Iran moving into rare earths space as part of mining push
Late last year Bloomberg reported plans in Teheran that, if successful, could mean Iran earning more cash from mining than from crude oil. And now we have Iran talking about getting into the rare earths business (and, interestingly, Bloomberg cited REE along with copper and iron ore as Iran’s potential mineral development highlights in that earlier report).
Iran is estimated to hold about 7% of the world’s mineral reserves. The country claims to have the world’s largest resources of zinc (Australia would probably dispute that), the ninth largest copper resources, the ninth in size for iron ore (there are at least 200 known deposits), the world’s tenth largest resource of uranium and the eleventh largest in lead. There are plenty of other minerals – for example, the Iranians claim to know of 45 economic manganese deposits. Feldspar has been long produced in the country.
Iran claims to have the largest gold resource in the Middle East, with 14 gold zones having been identified, and the government has stated it sees raising gold production as an economic priority. There are believed to be 15 operating gold mines, and there have been reports that Kazakhstan has signed an agreement to develop a gold project in Iran.
Late last year, when sanctions were still in place, London merchant bank Hannam & Partners produced a detailed report on Iran’s mining industry. It noted that, before sanctions, minerals had accounted for 30% of the country’s non-oil exports.
The number of operating mines had risen from 3,125 in 2005 to 5,574 in 2010.
It appears that the mining world has been beating a path to Iran’s door. In March Sinosteel concluded a deal to develop alumina and aluminium plants. Denmark has expressed an interest in Iran’s mineral deposits in Zanjan province. This year deals worth a total $6 billion have been inked with French and Italian mining investors. In February it was reported that Japan was committing $10 billion to projects involving production of zinc, iron ore and aluminium. China is said to be interested in the zinc and talks have been held with Germany, Austria and Italy.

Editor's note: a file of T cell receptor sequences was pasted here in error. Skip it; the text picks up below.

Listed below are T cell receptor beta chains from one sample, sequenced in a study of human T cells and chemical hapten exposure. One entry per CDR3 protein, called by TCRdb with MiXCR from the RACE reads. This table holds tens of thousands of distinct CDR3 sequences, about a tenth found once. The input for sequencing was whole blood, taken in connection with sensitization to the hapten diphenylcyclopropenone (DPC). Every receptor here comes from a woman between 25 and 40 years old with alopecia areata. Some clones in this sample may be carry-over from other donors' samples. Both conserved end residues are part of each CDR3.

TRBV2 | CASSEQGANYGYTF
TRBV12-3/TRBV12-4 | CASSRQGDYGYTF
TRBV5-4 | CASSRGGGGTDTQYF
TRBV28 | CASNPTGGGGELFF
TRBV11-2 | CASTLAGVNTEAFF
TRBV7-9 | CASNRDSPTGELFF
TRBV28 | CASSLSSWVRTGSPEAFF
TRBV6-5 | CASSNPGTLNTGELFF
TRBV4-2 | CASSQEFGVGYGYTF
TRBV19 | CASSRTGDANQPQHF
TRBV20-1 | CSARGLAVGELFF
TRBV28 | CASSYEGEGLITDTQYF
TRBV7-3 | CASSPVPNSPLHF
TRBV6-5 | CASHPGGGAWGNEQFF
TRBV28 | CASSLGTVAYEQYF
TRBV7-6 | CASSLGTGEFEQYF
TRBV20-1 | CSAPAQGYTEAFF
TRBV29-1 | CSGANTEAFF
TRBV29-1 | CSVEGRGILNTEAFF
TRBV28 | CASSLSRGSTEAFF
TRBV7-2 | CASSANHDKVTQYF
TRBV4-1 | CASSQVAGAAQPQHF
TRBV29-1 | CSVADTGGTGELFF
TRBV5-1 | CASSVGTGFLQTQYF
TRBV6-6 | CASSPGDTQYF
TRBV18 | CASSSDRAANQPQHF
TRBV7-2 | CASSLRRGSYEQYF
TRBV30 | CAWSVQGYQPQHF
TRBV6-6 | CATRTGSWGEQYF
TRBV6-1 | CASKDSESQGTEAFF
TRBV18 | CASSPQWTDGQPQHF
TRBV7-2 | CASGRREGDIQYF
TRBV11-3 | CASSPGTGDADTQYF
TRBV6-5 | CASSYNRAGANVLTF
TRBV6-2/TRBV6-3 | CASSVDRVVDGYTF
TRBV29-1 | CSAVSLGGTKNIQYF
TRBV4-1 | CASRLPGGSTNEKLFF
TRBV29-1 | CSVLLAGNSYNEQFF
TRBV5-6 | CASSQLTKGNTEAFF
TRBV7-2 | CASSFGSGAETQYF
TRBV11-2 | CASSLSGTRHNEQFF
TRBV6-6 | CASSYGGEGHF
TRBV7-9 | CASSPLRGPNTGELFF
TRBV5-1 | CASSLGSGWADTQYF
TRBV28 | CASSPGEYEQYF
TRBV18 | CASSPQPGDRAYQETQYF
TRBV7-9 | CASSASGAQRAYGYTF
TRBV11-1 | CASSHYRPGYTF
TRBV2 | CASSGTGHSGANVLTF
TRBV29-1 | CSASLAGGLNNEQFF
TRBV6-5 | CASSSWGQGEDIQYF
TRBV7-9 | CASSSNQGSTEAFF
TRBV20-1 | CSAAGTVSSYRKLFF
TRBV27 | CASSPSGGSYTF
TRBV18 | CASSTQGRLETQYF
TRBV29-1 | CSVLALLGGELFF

Iran’s Tasmin news agency now reports that the head of the Atomic Energy Organization of Iran, Ali Akbar Salehi, has unveiled plans for the extraction of rare earth elements in the country as by-products of uranium mining process.
Speaking on television, Salehi said his organization has signed contracts with the local industries to produce rare earth elements simultaneous with the extraction of uranium in the mines. The extraction of rare earth elements, “which are very expensive”, will reduce the costs of uranium production, he explained.
According to Tasmin, the production of rare earths in the uranium mines will start in the current Iranian year and the elements will be used for both domestic consumption and exports.
Back in February, Iran’s Mehr news agency reported that the National Research Centre for Minerals in Alborz province had separated neodymium, cerium, praseodymium, yttrium and lanthanum oxides.
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